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Originally published October 3 2014

Health professionals claim the flu kills 49,000 people per year, urge Americans to ignore Ebola and get flu shots

by David Gutierrez, staff writer

(NaturalNews) As flu season approaches, the U.S. media have been filling up with stories claiming that the flu is far more dangerous than Ebola, and urging people to stop worrying about Ebola and just get flu shots instead. These stories have been repeating the common misinformation that the flu kills thousands or even tens of thousands of people nationally each year.

But the truth is that very few people die from the flu. In fact, the U.S. Centers for Disease Control and Prevention (CDC) deliberately manipulates the numbers of flu deaths in order to convince people that they need to protect themselves against a deadly disease by getting vaccinated.

How deadly is influenza?

One story comparing Ebola and the flu extensively quoted Virginia Caine, an Associate Professor of Medicine in the Division of Infectious Diseases at Indiana University School of Medicine.

"It's amazing because influenza we know can cause anywhere from 3,000 to 49,000 deaths a year, depending on the severity of the strain," Caine said.

The article then notes that more than 7,000 people have been infected with Ebola and more than 3,000 killed, "the vast majority of the patients being from west Africa.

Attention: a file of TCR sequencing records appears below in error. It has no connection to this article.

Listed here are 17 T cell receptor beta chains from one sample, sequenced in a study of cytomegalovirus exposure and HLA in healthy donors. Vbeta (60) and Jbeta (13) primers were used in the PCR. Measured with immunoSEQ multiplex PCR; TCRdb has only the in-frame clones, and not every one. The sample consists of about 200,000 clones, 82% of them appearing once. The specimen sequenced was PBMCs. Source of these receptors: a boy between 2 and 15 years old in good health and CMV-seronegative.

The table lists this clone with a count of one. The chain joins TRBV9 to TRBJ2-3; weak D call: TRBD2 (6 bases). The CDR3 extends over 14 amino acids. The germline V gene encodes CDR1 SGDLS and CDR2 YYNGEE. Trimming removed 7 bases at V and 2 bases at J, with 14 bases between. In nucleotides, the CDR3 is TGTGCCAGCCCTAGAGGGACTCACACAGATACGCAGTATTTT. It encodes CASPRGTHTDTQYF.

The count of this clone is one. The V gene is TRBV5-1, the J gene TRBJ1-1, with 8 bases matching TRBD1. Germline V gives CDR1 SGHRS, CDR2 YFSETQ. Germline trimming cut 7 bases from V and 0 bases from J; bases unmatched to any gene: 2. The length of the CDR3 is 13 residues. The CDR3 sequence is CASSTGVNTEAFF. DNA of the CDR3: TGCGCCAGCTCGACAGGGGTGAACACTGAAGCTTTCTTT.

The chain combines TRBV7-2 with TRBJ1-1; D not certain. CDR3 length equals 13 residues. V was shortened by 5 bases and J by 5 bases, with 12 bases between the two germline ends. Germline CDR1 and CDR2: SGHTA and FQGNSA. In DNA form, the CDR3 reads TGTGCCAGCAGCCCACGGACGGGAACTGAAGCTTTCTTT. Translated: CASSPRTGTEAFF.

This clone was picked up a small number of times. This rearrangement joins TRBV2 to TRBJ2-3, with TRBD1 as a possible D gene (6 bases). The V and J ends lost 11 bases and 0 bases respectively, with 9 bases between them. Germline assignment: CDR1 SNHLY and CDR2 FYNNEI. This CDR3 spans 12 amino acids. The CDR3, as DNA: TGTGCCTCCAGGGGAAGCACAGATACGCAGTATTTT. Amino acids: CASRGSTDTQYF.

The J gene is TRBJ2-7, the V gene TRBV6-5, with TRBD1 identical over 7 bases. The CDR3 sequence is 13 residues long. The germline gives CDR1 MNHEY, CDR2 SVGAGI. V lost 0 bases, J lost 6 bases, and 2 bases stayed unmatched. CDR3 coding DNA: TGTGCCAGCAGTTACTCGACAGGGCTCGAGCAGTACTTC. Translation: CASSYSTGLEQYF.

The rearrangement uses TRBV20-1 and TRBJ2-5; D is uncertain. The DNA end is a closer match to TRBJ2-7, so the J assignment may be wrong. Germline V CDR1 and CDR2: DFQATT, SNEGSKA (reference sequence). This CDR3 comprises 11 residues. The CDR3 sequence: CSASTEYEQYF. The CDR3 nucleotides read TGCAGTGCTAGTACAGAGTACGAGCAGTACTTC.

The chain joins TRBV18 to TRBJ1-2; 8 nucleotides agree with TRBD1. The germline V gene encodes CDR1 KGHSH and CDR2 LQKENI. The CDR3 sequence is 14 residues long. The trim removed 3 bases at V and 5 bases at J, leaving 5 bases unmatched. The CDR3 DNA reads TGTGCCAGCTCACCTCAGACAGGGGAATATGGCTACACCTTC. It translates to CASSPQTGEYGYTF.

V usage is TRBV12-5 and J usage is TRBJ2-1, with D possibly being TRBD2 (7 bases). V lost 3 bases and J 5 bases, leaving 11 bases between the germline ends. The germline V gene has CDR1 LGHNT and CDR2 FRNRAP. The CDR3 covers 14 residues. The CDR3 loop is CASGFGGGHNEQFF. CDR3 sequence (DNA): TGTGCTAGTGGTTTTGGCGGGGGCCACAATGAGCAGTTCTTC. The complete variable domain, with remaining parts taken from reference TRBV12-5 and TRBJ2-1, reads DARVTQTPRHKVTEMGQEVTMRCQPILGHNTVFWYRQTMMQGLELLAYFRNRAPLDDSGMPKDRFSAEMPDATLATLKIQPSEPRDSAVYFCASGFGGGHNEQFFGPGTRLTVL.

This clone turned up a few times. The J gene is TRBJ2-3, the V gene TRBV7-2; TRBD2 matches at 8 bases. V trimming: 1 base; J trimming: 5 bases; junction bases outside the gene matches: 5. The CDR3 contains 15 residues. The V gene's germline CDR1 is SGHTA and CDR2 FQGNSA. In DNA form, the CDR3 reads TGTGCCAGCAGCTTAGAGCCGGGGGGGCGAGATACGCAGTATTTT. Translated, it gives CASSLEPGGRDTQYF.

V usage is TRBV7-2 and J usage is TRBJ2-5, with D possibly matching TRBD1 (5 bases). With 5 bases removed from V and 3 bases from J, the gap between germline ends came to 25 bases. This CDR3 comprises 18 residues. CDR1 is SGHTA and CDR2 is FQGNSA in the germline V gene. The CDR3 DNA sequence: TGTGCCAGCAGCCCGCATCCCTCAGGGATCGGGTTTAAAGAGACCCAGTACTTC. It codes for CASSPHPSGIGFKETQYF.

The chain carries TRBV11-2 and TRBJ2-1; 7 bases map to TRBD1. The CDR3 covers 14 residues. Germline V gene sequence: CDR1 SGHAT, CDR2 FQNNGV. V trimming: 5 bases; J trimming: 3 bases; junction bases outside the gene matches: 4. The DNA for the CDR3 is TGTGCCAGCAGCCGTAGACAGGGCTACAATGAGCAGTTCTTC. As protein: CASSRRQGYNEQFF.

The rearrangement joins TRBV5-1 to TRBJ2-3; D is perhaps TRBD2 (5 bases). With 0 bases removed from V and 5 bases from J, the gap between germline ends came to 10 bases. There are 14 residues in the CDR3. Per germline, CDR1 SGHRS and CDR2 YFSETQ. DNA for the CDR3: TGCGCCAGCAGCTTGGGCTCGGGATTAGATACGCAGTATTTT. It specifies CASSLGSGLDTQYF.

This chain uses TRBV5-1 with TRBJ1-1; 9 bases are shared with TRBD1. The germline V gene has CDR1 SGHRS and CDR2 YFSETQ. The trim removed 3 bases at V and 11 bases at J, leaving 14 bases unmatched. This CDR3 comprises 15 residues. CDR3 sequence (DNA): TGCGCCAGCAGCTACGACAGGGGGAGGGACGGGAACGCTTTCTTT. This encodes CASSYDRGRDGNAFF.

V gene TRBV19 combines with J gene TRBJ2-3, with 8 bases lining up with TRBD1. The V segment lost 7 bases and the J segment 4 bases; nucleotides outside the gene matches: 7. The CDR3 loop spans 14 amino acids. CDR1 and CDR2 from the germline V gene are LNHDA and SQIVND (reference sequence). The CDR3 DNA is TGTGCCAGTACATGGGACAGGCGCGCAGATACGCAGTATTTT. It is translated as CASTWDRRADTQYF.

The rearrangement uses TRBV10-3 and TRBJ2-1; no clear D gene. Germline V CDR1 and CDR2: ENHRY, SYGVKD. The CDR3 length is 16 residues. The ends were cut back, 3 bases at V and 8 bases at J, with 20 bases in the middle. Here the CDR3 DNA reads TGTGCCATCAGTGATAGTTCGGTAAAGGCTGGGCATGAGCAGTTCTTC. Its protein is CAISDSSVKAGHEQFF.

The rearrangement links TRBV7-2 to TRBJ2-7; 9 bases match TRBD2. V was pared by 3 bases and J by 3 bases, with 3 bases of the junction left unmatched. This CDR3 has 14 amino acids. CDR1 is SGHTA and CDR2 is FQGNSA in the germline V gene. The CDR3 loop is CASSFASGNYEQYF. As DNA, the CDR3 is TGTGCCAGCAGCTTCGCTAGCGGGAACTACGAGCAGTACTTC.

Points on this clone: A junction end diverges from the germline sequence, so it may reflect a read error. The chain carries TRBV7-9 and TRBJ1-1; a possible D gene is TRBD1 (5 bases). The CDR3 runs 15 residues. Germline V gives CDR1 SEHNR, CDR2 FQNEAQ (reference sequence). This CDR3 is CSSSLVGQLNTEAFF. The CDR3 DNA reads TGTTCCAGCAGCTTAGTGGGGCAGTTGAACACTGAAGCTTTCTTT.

"The flu, on the other hand, will hospitalize over 200,000 Americans this year," the article claimed.

"We lost nearly 115 children last year to the flu," Caine said. "It can be very devastating."

"[I]nfluenza can kill. It is life-threatening."

But how often does influenza really kill? According to the National Vital Statistics System, which tracks data recorded on death certificates, only 500 people died from the flu in all of 2010. This was dramatically lower than deaths from causes such as ulcers (2,977) and hernias (1,832), and in a completely different league from major killers such as cancer (574,743) or heart disease (597,689). Statistics in Canada are similar.

In fact, studies published in the American Journal of Public Health and The BMJ suggest that even 500 deaths per year might be an exaggerated figure. These studies showed that many flu-like symptoms are actually caused by diseases other than influenza and that influenza is usually diagnosed without laboratory tests. In 2001, for example, U.S. death certificates listed (only) 257 deaths as caused by the flu, but only 18 of those were confirmed influenza cases.

Numbers doctored to serve vaccine manufacturers

So why does the CDC claim that 36,000 people per year die from the flu? The major reason is that the CDC counts death from influenza and deaths from pneumonia in a single category.

"But why are flu and pneumonia bundled together?" asks a 2005 article from The BMJ, titled "Are U.S. flu death figures more PR than science?"

"Is the relationship so strong or unique to warrant characterizing them as a single cause of death?"

In fact, the article concludes, most pneumonia deaths have nothing to do with the flu. The CDC admits this fact, saying "only 8.5% of all pneumonia and influenza deaths [are] influenza-related."

According to Dr. Glen Nowak, associate director for communications at CDC's National Immunization Program, the CDC knows full well that influenza is not as lethal as the agency claims. In 2003, however, the CDC decided to inflate the risk of the flu as a service to vaccine manufacturers.

"The manufacturers were telling us that they weren't receiving a lot of orders for vaccine," Dr. Nowak said. "It really did look like we needed to do something to encourage people to get a flu shot."

A 2004 presentation that Dr. Nowak authored reads, "Medical experts and public health authorities [should] publicly (e.g. via media) state concern and alarm (and predict dire outcomes) - and urge influenza vaccination."


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